Advantages and Disadvantages of a Hydraulic System

Hydraulic suspensions are offered on some cars straight from the factory, sometimes as part of a hybrid design featuring some standard suspension components. Hydraulic systems have some pluses and minuses that you’ll want to know about before deciding if they are the best option for you.

Pros

  • More flexibility to accommodate driving styles and conditions
  • Quicker reactions to changing conditions
  • Independent control of each corner of the car
  • Adjustability on the fly

Cons

  • Maintenance is more specialized and expensive
  • Leaks can render the suspension useless
  • Other options are more reliable and affordable
  • Hydraulics are expensive

What Cars Have Hydraulic Suspension?

Some manufacturers, like Citroen, have offered hydraulic suspensions on their cars straight from the factory. But, due to the expense of installation and maintenance, as well as the development of other effective technologies, it’s pretty rare. In fact, Citroen stopped offering this set-up in 2015.

Some manufacturers, like Mercedes, still offer some vehicles with hydraulic suspensions. But, with the advance of magnetic damping and other suspension technologies, hydraulics aren’t that common. Plus, the high cost of designing, installing, and maintaining hydraulic suspension systems makes them impractical for both car builders and consumers.

However, hydraulic suspensions are still sought after, especially in the aftermarket. Certain enthusiasts, not just those who have lowriders, love the flexibility, quick reactions, and smooth ride of hydraulic systems.

How Much Does Hydraulic Suspension Cost?

A factory hydraulic suspension can be pretty pricey. They have high upfront costs, and when they break, they can cost quite a bit of money to fix. Plus, most automotive mechanics probably don’t have much experience with hydraulic systems. So, you might have to look around a bit to find someone competent to take care of your car.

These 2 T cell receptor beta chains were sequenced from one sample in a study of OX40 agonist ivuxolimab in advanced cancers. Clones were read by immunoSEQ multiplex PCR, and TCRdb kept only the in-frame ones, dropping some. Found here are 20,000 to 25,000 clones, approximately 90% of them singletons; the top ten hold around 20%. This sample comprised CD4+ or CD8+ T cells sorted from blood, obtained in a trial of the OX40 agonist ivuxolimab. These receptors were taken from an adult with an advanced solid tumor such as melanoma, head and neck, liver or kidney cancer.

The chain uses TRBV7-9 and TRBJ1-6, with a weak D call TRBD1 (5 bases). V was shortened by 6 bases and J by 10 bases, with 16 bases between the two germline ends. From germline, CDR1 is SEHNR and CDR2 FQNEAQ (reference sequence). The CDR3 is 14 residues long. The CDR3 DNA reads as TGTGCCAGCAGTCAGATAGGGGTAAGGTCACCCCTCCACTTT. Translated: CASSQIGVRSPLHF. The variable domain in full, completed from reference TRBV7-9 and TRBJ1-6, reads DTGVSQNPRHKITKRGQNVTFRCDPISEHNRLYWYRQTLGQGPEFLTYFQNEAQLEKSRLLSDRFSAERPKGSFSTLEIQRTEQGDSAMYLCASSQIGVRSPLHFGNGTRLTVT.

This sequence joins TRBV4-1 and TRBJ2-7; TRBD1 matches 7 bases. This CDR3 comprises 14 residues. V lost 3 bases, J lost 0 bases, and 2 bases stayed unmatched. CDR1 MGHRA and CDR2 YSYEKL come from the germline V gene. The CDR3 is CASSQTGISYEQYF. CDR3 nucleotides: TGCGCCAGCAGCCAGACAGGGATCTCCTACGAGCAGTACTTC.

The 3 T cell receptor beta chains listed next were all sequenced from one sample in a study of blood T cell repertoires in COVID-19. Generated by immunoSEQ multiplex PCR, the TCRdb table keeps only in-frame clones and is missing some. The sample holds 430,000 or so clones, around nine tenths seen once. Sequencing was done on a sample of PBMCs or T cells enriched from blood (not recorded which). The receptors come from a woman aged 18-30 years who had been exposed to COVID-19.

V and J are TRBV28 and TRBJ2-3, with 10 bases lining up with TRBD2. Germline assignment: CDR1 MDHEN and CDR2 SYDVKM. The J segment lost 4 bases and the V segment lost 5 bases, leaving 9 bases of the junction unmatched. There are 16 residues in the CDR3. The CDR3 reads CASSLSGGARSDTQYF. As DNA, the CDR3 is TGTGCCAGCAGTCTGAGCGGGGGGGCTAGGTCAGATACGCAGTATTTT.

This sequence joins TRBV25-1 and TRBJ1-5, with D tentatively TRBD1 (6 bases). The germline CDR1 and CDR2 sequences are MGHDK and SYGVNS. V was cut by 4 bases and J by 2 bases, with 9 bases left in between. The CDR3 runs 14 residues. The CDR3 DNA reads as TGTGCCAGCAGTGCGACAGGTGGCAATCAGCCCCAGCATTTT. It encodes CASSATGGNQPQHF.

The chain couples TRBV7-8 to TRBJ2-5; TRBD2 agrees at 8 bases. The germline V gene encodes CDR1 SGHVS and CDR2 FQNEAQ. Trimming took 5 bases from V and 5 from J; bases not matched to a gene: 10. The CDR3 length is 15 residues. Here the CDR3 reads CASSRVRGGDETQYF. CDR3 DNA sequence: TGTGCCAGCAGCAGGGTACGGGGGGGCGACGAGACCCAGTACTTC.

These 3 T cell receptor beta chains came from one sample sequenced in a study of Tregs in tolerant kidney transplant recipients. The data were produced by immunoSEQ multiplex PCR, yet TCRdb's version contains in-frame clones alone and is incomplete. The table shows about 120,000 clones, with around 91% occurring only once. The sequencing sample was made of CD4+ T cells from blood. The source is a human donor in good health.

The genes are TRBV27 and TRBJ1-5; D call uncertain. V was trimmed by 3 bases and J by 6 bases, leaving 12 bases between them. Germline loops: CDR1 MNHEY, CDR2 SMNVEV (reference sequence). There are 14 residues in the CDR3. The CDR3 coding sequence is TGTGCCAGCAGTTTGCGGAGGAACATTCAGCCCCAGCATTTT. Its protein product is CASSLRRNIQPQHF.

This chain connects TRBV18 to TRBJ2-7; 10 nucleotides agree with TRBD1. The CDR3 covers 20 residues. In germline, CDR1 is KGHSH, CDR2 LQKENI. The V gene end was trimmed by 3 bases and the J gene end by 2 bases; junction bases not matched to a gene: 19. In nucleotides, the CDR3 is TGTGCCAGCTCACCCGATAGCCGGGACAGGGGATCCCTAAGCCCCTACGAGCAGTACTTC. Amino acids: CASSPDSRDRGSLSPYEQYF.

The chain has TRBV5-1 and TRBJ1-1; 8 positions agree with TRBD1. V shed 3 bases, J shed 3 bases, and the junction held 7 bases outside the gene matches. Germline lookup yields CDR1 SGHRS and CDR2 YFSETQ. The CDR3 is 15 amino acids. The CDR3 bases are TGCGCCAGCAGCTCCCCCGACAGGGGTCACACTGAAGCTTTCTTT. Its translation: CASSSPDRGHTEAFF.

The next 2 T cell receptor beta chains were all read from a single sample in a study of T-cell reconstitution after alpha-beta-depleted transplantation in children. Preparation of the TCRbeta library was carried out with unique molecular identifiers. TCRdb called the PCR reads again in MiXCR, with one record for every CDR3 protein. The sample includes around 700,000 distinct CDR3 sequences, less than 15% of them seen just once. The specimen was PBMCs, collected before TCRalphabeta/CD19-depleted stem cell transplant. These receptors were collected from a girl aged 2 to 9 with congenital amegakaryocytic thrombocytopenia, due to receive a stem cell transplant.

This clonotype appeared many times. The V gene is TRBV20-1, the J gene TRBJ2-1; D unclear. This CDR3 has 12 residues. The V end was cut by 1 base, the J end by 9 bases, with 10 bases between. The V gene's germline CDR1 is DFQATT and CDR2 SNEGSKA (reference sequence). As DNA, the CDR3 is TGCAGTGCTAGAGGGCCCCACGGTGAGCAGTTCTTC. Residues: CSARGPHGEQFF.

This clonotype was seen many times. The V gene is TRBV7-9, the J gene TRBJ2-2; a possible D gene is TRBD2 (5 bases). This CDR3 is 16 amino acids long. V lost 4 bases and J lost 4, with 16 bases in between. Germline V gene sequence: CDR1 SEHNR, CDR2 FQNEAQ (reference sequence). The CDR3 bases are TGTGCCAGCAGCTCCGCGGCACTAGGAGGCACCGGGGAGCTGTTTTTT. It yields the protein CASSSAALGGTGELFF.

Aftermarket systems can easily cost a couple of thousand dollars in parts, plus the labor to retrofit the components onto a vehicle with a standard suspension. High-end systems can cost upwards of $10,000, plus installation. The price is one of the worst aspects of this type of suspension, but for the people who really want it, it’s worth every penny.

Where to Buy Hydraulic Suspension

You can find aftermarket hydraulic suspensions from aftermarket supply companies. You can also find parts on websites like eBay or other parts suppliers. If you decide you want a hydraulic suspension for your existing vehicle, you can probably search for kits that fit your vehicle.

Certain vehicles are common for hydraulic suspension retrofits, so you’ll probably have an easier time finding parts for them—especially when compared to cars that are rarely switched over to hydraulics.

So, is Hydraulic Suspension Good?

The bottom line is that hydraulic suspensions are an excellent choice in some applications and not in other situations. If you are working on a tight budget and you don’t know any mechanics with experience working on hydraulic suspension systems, they probably aren’t ideal for you.

But if you live around the corner from a lowrider shop, and you have a car that’s easily swapped to hydraulics, it might only be a question of budget. You have to remember that high-end suspensions are almost always expensive and that hydraulic suspensions are often even more costly than other options.

Factory suspensions are cookie-cutter, made to please the masses and maintain a company’s profit margin. So, if it’s time to replace your suspension or you want a custom look, a hydraulic suspension replacement might make sense.

 It’s up to you to determine if the advantages outweigh the disadvantages for you and your car.

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Author: DJ

Dave Junior is a hands-on automotive technician with experience in performing service, diagnostics, and repairs on domestic and imported vehicles. He enjoys writing and sharing his knowledge far and wide.